Strategies for short term and long term showing prospects of the business
Projected cash flow and financial statements depicting long term financial growth etc

Business Life Cycle Stages


1. New venture development
2. Start-up
3. Growth
4. Maturity
5. Decline / Harvesting
1 New venture development

This first stage consists of activities associated with the incubation and initial formation of the
venture.

The entrepreneur has taken some steps towards this goal (developed a prototype, gathered some
information, conducted a first market research, and saved some money)

2. Start-up

This stage encompasses all the foundation work needed to formally launch the business venture.

The entrepreneur puts together various resources: financial, human and information.

Different measures can be taken to protect any intellectual property owned by the firm, such as
registering a patent, a trademark, or a design.

At this stage, the founders of the venture are usually technically or entrepreneurially oriented, and
they generally disdain management activities.

Their physical and mental energies are absorbed in making and selling the new product.

3. Growth

Sustained growth is typically characterized by a strong increase in demand and sales, leading in turn
to a growing number of employees.

This go-go phase is often accelerated by technological breakthrough, aggressive or ingenious


marketing, a hungry market, sluggish competition or some combination of these.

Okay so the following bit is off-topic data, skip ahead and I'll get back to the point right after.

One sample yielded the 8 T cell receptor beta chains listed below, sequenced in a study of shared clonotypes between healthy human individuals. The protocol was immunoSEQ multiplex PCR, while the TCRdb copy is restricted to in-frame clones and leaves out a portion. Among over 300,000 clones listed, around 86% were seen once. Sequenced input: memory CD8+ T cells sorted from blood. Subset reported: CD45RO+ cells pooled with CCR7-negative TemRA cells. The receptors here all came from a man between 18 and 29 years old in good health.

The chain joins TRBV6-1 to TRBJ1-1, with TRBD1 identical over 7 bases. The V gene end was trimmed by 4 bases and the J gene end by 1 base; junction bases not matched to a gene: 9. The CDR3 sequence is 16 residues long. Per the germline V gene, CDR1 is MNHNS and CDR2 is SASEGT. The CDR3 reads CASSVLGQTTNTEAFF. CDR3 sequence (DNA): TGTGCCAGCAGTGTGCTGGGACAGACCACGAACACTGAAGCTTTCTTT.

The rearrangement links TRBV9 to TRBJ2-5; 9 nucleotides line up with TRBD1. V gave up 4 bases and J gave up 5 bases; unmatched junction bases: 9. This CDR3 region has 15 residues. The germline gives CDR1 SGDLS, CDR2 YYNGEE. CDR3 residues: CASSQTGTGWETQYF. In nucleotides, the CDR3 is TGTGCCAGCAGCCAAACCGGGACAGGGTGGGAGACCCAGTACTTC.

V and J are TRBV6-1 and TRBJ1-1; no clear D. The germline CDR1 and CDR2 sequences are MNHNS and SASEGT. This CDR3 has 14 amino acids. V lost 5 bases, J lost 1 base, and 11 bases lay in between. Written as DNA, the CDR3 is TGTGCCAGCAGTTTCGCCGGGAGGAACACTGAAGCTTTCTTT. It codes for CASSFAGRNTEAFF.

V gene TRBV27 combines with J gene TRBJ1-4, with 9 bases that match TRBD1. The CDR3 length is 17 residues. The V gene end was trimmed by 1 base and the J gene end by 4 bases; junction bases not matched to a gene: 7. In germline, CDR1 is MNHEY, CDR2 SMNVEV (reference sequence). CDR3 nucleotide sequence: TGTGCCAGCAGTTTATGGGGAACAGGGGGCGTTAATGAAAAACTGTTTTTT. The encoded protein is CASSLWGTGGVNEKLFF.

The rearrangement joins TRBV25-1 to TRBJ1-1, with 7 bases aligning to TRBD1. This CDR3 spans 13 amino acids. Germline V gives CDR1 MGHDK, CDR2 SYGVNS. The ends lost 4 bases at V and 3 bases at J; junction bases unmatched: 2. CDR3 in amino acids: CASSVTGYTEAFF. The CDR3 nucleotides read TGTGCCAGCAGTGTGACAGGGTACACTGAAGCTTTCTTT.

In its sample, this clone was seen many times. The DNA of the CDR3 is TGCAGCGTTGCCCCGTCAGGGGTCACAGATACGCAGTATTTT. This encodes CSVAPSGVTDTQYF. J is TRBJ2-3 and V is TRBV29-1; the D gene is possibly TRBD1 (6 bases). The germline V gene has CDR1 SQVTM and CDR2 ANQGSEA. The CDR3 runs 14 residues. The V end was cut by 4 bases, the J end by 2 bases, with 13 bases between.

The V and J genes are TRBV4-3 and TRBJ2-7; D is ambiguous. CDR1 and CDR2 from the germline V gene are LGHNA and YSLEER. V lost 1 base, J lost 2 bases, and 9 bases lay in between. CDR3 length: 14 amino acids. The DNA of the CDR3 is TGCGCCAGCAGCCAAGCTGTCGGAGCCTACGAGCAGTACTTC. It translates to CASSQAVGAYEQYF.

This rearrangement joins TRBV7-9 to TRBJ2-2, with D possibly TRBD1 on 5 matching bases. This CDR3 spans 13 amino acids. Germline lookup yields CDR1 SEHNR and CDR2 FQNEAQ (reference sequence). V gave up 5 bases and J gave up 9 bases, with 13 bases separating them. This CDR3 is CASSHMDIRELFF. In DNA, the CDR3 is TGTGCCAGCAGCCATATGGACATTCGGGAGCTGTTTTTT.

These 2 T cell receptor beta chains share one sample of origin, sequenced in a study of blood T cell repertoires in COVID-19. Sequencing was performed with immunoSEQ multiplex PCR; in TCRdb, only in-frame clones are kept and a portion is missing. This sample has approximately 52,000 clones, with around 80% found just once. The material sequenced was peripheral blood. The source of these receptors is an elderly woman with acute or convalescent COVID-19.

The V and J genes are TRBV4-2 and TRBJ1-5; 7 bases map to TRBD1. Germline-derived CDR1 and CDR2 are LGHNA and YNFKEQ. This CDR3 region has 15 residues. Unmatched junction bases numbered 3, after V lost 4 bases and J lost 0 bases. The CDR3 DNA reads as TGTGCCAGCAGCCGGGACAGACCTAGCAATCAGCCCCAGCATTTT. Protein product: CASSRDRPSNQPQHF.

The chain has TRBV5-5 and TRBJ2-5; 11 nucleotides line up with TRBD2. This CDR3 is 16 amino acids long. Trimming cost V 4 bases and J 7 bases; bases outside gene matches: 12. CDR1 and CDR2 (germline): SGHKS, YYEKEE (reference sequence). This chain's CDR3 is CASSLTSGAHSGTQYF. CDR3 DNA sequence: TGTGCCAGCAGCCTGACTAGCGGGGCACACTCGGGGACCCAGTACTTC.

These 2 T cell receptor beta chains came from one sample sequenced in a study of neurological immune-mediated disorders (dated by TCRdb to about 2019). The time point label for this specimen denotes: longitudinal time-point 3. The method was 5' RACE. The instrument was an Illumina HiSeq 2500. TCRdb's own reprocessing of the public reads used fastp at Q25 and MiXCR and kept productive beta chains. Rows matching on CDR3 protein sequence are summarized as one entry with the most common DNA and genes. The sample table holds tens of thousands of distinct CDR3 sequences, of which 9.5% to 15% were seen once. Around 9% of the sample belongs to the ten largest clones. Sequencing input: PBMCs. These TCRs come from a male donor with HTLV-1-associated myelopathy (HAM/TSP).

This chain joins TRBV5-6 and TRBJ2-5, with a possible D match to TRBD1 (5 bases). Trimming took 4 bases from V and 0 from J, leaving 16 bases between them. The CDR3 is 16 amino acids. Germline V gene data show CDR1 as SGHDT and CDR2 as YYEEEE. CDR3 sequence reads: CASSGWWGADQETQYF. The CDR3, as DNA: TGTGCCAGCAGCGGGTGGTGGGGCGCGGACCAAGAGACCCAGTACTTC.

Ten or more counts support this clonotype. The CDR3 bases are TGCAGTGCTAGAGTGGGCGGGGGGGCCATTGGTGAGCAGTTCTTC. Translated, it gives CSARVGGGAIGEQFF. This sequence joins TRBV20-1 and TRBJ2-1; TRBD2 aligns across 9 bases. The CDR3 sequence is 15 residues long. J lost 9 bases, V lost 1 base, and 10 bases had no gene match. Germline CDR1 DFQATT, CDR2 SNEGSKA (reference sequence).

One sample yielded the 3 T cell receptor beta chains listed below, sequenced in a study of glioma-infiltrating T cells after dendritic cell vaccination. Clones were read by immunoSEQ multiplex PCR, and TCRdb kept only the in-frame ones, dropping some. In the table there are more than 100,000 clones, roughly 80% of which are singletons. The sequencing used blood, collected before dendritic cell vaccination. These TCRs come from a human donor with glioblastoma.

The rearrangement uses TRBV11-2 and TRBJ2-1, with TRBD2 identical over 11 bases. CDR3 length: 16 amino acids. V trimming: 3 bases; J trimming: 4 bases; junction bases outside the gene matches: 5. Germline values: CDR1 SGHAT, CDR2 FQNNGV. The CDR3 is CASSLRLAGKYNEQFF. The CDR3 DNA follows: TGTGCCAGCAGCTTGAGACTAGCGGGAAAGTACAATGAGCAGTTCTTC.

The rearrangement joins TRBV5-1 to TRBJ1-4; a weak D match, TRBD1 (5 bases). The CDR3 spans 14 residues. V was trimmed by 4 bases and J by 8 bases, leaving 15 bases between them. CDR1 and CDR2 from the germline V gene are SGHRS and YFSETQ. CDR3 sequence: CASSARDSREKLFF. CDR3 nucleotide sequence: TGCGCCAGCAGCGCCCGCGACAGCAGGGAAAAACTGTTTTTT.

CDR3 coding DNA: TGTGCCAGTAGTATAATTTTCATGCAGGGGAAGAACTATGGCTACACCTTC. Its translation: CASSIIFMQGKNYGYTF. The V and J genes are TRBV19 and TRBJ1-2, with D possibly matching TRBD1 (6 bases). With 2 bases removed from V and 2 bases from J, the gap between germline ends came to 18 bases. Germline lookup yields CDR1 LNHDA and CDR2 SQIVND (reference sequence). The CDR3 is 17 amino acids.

Three basic challenges usually confront rapid-growth firms:


- Instant size: when firm double or triple in size very quickly, this in turn creates problems of
disaffection, inadequate skills and inadequate systems.
- A sense of infallibility: by virtue of their success to date, owner-managers often view their
strategies and behavior as infallible and immune from criticism.
- Internal turmoil: there is a stream of new faces, people who do not know one another and who do
not know the firm. The business founders find themselves burdened with unwanted management
responsibilities.

4. Maturity

During this period, the business is consistently able to meet its customers changing needs; internal
discipline and organizational culture are operating effectively; and production is run with maximum
efficiency.

However, this highly desirable state of affairs can quickly be lost.

The maturity stage is often characterized by increased competition, consumer indifference to the
firms products and services, and a saturation of the market.

This phase is often a swing stage, in that it precedes the period when the firm will either innovate and
move back into the growth mode or alternatively start to decline.

At this point, a crisis of leadership often occurs

The founders often resist stepping aside, even though they are probably temperamentally unsuited to
the job

Those ventures that survive the leadership crisis by installing a capable business manager usually
embark on a period of sustained growth.

5. Decline / Harvesting
Harvesting: the process entrepreneurs and investors use to exit a business and realize their investment.
There are four exit strategies:
1. Sale to financial or a strategic buyer
2. Management buyout
3. Strategic alliance and merger
4. Initial public offer
1. Sale to financial or a strategic buyer

A financial buyer can be a competitor in the industry or a business wishing to achieve vertical
integration and diversification by absorbing another business into its core business.

Financial buyers look mainly to a firms stand-alone cash-generating potential as the source of value.
Strategic buyers, unlike financial buyers, expect the acquired business to fit in with their other
holdings.

Strategic buyers seek to buy a number of businesses and then cobble them together to eliminate

redundant and excess costs and derive economies of scale wherever possible to decrease expenses
and, similarly, increase profitability.
2. Management buyout (MBO)